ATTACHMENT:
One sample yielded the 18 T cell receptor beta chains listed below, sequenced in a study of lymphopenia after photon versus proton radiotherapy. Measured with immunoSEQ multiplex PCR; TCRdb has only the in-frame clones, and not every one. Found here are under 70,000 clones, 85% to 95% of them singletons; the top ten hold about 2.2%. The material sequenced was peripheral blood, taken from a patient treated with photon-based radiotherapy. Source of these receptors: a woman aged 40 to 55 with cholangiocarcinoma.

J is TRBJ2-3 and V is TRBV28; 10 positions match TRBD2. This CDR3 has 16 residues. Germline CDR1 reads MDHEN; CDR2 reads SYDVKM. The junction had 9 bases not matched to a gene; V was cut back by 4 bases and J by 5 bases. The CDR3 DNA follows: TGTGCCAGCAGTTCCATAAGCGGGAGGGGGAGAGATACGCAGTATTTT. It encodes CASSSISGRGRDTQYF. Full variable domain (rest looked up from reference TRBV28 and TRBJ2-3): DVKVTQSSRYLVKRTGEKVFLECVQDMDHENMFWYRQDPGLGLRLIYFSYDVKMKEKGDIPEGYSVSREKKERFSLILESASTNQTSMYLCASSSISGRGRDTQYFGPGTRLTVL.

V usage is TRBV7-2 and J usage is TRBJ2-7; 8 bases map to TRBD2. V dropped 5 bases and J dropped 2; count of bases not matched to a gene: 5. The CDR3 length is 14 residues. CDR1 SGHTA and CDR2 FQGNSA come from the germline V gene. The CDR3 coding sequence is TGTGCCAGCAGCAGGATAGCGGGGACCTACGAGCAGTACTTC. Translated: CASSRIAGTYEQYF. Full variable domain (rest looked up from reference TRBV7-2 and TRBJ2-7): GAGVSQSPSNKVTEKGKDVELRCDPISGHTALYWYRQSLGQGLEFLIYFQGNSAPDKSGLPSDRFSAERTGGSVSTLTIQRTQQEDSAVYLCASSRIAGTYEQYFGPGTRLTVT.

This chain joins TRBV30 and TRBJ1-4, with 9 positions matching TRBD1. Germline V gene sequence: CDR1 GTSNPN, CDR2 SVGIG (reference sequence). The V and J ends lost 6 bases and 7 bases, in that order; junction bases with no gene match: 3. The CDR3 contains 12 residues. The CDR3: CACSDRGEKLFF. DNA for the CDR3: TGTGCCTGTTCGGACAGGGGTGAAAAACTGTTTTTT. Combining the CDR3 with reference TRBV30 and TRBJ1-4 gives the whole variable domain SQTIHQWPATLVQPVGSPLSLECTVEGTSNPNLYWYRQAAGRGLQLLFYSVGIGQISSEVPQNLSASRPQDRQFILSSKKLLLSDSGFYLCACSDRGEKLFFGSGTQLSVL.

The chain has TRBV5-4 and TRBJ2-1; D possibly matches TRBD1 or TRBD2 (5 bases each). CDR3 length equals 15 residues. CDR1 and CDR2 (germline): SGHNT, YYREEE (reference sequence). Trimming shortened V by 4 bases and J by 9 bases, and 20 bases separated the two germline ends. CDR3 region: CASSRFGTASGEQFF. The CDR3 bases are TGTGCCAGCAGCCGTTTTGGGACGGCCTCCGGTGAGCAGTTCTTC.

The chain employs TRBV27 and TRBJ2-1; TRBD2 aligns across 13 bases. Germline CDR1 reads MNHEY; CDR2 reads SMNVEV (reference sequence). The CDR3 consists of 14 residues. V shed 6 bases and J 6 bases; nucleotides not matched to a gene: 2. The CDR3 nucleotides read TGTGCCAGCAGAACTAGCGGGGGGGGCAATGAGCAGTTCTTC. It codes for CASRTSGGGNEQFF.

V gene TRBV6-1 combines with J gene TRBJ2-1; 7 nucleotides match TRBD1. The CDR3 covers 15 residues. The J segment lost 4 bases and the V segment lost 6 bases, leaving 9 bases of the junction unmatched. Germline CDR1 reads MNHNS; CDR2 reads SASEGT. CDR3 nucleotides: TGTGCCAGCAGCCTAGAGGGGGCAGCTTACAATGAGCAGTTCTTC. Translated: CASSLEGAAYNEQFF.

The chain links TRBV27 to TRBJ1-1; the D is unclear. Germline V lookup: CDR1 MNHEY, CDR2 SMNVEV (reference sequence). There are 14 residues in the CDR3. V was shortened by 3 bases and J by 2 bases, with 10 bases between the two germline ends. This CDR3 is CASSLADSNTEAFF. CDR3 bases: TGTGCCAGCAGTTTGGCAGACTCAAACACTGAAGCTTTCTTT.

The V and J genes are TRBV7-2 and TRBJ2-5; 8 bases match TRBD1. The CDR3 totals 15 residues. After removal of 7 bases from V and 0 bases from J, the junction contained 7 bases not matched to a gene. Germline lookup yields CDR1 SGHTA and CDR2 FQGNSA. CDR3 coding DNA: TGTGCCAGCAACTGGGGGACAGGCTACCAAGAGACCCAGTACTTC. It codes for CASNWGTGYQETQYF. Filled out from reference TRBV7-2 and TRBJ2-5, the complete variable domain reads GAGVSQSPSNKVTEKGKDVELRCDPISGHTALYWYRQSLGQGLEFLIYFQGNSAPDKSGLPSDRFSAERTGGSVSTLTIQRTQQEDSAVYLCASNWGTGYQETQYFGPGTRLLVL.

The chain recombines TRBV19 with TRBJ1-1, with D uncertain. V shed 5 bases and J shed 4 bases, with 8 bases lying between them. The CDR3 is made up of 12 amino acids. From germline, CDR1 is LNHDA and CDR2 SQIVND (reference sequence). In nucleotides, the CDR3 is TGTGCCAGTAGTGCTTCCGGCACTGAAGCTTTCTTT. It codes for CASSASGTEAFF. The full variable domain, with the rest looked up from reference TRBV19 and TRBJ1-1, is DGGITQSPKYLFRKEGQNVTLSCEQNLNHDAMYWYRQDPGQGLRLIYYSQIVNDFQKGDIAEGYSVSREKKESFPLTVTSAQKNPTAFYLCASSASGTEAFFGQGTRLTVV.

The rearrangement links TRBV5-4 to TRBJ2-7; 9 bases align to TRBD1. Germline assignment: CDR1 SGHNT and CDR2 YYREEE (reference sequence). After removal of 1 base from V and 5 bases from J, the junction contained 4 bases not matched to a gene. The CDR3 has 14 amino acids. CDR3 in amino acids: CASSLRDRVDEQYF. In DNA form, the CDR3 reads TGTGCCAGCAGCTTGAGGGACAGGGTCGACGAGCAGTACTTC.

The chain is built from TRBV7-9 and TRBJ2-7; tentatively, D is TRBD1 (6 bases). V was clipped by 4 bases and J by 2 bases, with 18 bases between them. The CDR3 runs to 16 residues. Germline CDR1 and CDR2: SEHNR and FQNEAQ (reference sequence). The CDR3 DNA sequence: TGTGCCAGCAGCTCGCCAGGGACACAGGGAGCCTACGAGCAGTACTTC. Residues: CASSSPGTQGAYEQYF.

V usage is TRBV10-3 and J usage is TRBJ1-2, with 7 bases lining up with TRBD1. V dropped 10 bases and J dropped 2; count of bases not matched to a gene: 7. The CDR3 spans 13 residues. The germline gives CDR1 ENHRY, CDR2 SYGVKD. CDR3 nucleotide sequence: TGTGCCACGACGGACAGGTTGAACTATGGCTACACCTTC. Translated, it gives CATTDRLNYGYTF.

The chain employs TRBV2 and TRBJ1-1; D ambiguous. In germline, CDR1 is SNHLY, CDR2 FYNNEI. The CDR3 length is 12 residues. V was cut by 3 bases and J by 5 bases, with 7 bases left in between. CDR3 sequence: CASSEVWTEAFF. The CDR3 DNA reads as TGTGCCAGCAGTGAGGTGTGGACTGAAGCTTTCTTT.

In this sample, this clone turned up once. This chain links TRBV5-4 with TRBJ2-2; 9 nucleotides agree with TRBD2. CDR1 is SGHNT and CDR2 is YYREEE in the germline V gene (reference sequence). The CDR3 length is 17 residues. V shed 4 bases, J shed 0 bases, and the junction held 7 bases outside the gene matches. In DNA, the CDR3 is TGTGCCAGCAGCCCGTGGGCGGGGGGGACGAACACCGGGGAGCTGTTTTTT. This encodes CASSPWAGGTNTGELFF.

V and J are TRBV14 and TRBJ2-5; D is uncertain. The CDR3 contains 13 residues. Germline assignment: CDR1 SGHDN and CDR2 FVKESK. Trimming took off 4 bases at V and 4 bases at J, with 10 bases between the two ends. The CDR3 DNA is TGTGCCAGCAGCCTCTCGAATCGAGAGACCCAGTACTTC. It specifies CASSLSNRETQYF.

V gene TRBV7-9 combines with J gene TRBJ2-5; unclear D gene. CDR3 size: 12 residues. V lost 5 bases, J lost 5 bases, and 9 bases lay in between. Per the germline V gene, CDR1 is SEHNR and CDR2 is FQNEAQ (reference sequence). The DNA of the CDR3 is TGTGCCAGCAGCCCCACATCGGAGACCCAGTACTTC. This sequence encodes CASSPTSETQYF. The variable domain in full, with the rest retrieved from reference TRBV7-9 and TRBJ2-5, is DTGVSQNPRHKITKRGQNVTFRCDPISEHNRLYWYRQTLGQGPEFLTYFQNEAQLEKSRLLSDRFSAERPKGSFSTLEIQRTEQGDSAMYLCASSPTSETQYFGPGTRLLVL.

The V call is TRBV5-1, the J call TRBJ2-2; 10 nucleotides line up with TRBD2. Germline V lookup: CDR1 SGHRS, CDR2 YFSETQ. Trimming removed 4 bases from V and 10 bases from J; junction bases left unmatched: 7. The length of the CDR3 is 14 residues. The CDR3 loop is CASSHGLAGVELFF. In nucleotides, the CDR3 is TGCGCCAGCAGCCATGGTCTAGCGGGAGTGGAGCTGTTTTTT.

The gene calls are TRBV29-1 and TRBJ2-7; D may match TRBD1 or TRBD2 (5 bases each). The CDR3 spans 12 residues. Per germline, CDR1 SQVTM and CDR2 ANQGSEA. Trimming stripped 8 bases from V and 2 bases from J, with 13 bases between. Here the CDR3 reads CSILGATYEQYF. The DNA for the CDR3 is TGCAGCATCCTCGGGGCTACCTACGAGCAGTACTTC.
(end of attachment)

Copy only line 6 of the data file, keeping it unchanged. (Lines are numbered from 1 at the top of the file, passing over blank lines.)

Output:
The chain employs TRBV27 and TRBJ2-1; TRBD2 aligns across 13 bases. Germline CDR1 reads MNHEY; CDR2 reads SMNVEV (reference sequence). The CDR3 consists of 14 residues. V shed 6 bases and J 6 bases; nucleotides not matched to a gene: 2. The CDR3 nucleotides read TGTGCCAGCAGAACTAGCGGGGGGGGCAATGAGCAGTTCTTC. It codes for CASRTSGGGNEQFF.